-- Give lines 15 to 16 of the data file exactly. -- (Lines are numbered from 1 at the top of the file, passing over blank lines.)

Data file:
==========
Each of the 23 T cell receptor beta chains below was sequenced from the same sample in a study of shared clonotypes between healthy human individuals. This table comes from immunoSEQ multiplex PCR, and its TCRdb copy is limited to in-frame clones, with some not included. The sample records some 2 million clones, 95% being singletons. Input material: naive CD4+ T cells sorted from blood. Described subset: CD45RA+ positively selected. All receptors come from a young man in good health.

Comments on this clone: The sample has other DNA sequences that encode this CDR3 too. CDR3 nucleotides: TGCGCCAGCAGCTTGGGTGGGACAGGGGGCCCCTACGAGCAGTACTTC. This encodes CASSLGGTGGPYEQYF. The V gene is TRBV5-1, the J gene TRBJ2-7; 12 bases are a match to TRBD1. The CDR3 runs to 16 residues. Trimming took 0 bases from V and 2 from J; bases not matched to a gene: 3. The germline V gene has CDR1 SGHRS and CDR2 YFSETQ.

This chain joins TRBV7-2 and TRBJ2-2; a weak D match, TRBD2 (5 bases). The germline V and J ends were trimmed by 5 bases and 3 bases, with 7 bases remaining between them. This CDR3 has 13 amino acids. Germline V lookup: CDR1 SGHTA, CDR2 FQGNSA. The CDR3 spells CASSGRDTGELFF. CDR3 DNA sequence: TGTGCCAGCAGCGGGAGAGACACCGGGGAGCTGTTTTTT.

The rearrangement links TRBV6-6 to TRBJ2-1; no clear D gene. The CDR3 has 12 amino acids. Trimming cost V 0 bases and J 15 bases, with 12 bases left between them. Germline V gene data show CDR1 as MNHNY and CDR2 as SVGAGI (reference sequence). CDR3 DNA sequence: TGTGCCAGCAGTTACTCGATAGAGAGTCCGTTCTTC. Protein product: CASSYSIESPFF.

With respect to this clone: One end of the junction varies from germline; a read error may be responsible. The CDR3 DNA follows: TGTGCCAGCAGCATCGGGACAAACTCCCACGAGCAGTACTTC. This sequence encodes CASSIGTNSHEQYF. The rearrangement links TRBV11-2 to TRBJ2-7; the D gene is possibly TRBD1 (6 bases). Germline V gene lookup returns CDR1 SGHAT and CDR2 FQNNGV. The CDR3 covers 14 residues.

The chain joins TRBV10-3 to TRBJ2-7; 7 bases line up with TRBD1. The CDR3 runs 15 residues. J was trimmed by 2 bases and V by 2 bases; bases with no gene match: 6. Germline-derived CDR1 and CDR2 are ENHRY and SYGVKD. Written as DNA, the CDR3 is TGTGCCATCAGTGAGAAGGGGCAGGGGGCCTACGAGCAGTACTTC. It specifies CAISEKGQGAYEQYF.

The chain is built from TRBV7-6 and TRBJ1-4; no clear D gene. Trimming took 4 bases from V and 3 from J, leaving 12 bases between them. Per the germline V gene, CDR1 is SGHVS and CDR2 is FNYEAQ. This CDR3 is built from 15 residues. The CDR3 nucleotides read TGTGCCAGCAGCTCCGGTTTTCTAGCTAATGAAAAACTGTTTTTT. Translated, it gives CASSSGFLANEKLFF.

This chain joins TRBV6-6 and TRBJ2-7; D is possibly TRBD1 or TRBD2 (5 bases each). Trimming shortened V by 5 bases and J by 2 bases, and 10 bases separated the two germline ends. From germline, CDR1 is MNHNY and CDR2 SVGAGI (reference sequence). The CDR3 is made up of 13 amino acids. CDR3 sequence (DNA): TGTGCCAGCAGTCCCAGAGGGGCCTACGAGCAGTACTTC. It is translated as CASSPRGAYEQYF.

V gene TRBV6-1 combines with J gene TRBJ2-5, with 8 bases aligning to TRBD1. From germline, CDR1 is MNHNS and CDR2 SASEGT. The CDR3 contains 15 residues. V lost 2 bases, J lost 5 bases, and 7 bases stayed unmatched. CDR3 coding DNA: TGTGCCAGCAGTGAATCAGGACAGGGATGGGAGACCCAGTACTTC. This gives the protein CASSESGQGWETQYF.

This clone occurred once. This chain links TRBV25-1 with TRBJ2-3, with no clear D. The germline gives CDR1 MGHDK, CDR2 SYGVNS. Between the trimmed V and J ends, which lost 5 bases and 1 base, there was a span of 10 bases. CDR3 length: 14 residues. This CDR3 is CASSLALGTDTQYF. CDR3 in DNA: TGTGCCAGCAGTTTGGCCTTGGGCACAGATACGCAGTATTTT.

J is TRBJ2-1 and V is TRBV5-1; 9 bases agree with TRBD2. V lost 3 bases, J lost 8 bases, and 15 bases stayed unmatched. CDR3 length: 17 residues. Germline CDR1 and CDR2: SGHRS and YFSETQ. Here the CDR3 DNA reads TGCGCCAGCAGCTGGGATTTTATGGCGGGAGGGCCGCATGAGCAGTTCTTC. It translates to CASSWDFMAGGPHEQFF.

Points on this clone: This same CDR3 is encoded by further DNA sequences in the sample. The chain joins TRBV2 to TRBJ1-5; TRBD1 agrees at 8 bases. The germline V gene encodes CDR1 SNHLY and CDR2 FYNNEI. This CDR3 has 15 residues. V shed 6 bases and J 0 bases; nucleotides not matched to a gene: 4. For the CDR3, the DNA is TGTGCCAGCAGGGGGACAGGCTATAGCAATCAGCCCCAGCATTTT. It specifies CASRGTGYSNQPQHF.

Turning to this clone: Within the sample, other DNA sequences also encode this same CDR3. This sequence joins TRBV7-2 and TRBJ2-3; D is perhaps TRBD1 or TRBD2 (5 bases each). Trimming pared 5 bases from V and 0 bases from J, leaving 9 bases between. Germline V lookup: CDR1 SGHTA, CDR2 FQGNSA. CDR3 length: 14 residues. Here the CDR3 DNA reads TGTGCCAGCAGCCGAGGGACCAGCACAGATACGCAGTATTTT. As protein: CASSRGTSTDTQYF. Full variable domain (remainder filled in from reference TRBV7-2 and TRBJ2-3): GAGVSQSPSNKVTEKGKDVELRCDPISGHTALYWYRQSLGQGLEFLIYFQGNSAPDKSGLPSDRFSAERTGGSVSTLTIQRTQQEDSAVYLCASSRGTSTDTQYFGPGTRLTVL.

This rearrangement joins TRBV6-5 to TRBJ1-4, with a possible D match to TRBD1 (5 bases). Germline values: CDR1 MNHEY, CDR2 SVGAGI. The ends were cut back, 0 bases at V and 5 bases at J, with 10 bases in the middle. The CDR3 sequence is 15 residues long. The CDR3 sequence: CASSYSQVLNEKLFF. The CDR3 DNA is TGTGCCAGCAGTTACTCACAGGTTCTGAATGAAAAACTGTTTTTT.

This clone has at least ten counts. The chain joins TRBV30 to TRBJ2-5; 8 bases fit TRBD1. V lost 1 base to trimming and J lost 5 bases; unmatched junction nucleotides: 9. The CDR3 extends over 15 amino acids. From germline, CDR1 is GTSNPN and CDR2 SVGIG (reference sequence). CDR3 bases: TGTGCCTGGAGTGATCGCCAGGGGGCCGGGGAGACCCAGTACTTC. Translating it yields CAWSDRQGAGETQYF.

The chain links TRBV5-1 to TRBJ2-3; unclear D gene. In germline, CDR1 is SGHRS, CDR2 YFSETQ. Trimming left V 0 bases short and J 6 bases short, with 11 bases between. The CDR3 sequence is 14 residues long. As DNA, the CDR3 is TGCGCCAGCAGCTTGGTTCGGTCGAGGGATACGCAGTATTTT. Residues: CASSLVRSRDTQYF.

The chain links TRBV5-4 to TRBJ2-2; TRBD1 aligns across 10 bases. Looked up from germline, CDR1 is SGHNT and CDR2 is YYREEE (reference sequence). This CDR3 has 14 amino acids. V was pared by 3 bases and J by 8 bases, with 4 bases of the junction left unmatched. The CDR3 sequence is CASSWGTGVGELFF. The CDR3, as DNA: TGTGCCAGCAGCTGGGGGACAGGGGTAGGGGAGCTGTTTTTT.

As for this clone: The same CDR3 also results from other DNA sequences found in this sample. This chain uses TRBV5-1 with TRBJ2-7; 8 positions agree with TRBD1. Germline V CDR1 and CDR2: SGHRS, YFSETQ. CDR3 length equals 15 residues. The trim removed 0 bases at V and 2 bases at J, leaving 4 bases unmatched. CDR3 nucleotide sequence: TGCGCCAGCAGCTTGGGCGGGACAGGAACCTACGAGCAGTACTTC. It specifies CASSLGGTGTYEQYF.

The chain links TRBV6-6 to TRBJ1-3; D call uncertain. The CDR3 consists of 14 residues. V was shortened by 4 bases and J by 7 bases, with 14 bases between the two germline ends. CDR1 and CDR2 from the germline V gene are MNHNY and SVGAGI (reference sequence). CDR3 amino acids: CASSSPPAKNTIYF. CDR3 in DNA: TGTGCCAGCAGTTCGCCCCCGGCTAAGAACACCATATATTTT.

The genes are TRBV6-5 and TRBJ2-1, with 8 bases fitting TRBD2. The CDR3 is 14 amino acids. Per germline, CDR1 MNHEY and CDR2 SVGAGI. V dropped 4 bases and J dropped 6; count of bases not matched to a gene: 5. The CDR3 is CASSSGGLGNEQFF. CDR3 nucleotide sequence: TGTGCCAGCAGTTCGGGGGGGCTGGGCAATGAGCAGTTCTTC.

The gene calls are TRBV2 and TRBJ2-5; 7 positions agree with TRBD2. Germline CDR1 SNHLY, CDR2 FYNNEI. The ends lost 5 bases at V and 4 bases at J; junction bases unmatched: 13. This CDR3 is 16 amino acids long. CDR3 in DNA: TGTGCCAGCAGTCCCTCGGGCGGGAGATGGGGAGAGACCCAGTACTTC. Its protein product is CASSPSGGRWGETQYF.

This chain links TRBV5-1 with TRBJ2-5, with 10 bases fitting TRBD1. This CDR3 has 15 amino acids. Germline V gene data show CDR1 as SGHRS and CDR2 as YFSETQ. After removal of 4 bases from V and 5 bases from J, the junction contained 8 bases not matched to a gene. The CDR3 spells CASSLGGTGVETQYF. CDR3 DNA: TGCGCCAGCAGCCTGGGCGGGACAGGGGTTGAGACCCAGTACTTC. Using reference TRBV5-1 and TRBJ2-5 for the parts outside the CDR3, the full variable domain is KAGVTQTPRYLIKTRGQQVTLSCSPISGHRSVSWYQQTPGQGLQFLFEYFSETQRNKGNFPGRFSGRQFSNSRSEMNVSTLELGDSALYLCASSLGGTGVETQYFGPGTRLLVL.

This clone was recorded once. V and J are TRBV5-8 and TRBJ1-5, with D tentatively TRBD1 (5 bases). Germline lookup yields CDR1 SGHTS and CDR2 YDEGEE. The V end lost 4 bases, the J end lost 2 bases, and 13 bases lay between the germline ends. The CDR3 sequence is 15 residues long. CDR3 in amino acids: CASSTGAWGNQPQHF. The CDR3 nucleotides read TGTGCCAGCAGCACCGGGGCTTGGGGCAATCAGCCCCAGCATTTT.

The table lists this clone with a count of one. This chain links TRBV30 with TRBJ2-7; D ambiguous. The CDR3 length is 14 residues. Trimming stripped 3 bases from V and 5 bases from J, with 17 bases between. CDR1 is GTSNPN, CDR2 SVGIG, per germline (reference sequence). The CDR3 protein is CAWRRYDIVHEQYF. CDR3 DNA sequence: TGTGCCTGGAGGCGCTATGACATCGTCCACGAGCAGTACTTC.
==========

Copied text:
This clone has at least ten counts. The chain joins TRBV30 to TRBJ2-5; 8 bases fit TRBD1. V lost 1 base to trimming and J lost 5 bases; unmatched junction nucleotides: 9. The CDR3 extends over 15 amino acids. From germline, CDR1 is GTSNPN and CDR2 SVGIG (reference sequence). CDR3 bases: TGTGCCTGGAGTGATCGCCAGGGGGCCGGGGAGACCCAGTACTTC. Translating it yields CAWSDRQGAGETQYF.

The chain links TRBV5-1 to TRBJ2-3; unclear D gene. In germline, CDR1 is SGHRS, CDR2 YFSETQ. Trimming left V 0 bases short and J 6 bases short, with 11 bases between. The CDR3 sequence is 14 residues long. As DNA, the CDR3 is TGCGCCAGCAGCTTGGTTCGGTCGAGGGATACGCAGTATTTT. Residues: CASSLVRSRDTQYF.